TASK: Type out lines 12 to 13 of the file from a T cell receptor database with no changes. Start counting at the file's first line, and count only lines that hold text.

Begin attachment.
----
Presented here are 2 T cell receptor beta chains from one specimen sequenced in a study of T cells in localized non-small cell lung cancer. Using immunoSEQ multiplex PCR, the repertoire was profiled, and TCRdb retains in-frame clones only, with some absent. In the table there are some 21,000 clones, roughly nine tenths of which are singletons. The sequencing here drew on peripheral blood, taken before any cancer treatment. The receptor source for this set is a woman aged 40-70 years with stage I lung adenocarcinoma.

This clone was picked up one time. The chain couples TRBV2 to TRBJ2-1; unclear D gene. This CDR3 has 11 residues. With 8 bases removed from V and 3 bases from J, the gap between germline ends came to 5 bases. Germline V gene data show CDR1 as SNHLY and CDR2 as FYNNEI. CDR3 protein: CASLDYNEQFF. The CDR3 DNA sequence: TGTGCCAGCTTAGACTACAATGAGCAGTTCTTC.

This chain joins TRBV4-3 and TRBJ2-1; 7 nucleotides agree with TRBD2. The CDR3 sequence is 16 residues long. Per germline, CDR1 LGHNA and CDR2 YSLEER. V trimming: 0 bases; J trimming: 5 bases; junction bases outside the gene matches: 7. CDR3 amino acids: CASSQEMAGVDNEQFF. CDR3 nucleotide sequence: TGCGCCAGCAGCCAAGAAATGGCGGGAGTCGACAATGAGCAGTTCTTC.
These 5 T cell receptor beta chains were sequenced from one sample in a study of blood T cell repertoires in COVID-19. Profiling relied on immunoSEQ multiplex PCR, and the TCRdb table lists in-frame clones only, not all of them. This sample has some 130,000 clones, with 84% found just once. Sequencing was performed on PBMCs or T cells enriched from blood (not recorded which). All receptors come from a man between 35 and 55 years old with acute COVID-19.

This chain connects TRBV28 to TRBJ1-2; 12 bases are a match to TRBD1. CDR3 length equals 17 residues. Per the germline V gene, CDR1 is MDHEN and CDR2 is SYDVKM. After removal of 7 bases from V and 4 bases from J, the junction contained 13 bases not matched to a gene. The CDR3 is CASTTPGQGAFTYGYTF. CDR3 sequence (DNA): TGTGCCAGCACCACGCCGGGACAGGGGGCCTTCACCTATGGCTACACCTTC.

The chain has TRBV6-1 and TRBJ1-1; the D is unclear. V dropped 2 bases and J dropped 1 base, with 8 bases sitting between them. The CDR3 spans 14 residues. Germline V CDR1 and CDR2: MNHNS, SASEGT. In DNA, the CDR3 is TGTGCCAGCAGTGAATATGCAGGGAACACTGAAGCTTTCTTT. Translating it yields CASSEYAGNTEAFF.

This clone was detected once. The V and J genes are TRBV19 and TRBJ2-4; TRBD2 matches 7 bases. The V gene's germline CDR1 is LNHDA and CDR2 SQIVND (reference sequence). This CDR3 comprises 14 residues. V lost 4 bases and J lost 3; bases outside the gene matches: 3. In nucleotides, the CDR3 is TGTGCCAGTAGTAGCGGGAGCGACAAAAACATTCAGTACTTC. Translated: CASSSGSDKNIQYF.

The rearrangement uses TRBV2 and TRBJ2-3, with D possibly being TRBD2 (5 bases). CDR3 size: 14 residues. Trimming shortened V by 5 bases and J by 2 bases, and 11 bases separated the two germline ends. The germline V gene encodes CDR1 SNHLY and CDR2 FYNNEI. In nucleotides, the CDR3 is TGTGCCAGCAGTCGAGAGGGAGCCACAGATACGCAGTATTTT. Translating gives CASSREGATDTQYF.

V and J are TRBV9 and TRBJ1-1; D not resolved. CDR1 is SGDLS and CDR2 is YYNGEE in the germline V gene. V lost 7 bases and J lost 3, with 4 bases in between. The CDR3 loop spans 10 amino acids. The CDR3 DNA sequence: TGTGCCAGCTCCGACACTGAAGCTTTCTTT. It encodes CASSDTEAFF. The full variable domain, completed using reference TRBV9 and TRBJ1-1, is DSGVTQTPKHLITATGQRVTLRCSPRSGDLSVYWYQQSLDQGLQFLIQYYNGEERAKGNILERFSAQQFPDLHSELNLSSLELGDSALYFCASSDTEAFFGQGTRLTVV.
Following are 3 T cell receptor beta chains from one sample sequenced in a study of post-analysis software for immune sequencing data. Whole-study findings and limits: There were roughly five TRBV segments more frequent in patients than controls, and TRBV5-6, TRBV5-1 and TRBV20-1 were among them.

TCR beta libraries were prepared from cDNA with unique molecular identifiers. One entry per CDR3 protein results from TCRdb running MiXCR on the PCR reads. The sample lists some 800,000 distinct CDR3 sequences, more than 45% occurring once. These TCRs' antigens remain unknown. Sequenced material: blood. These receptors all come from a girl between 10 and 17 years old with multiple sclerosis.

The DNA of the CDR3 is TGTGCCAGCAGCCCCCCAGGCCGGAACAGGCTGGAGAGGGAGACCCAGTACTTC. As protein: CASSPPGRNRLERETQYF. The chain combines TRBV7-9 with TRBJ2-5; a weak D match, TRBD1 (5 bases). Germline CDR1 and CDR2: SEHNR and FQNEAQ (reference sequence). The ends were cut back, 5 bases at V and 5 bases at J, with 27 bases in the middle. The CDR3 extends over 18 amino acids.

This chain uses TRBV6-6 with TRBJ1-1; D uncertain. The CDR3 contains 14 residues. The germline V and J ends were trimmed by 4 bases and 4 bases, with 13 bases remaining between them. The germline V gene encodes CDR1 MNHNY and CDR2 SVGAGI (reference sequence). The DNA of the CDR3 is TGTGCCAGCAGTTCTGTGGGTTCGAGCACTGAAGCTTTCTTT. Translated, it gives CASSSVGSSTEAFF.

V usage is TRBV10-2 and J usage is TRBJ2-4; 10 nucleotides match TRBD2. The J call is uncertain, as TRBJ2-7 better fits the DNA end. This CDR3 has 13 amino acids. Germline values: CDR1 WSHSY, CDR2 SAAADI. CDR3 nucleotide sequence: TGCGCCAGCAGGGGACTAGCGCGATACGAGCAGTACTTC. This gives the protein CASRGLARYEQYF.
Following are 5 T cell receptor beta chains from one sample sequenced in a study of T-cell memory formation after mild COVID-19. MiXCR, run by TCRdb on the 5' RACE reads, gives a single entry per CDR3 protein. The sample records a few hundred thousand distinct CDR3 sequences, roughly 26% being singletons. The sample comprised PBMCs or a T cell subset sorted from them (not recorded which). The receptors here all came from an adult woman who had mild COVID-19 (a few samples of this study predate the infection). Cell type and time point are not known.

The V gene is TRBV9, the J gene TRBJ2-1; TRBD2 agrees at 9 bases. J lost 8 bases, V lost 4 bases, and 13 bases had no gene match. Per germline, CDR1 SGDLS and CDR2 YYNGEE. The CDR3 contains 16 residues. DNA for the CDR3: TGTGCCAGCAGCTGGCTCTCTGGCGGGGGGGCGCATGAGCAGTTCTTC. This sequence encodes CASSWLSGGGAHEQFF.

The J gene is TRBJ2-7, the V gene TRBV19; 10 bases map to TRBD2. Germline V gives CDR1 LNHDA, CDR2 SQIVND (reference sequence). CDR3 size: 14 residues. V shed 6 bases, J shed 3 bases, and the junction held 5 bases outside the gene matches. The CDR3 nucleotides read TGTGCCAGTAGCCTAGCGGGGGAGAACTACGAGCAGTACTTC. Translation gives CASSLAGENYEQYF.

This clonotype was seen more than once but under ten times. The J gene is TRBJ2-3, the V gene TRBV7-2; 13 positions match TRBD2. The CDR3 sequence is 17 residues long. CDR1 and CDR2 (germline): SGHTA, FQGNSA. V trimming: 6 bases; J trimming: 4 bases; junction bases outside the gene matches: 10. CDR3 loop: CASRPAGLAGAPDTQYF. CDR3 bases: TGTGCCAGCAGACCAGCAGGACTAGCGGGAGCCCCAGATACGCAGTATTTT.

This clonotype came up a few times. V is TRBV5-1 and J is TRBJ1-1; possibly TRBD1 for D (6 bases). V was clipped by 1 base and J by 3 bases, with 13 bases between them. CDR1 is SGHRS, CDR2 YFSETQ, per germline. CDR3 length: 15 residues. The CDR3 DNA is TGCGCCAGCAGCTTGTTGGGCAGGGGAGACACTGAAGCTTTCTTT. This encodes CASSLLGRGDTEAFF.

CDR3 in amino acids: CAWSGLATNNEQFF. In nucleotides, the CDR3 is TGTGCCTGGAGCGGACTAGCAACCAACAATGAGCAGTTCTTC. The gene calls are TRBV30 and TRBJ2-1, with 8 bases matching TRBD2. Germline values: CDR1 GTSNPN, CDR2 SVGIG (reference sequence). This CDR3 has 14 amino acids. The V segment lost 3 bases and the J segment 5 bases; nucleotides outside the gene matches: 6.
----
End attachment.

The DNA of the CDR3 is TGTGCCAGCAGCCCCCCAGGCCGGAACAGGCTGGAGAGGGAGACCCAGTACTTC. As protein: CASSPPGRNRLERETQYF. The chain combines TRBV7-9 with TRBJ2-5; a weak D match, TRBD1 (5 bases). Germline CDR1 and CDR2: SEHNR and FQNEAQ (reference sequence). The ends were cut back, 5 bases at V and 5 bases at J, with 27 bases in the middle. The CDR3 extends over 18 amino acids.

This chain uses TRBV6-6 with TRBJ1-1; D uncertain. The CDR3 contains 14 residues. The germline V and J ends were trimmed by 4 bases and 4 bases, with 13 bases remaining between them. The germline V gene encodes CDR1 MNHNY and CDR2 SVGAGI (reference sequence). The DNA of the CDR3 is TGTGCCAGCAGTTCTGTGGGTTCGAGCACTGAAGCTTTCTTT. Translated, it gives CASSSVGSSTEAFF.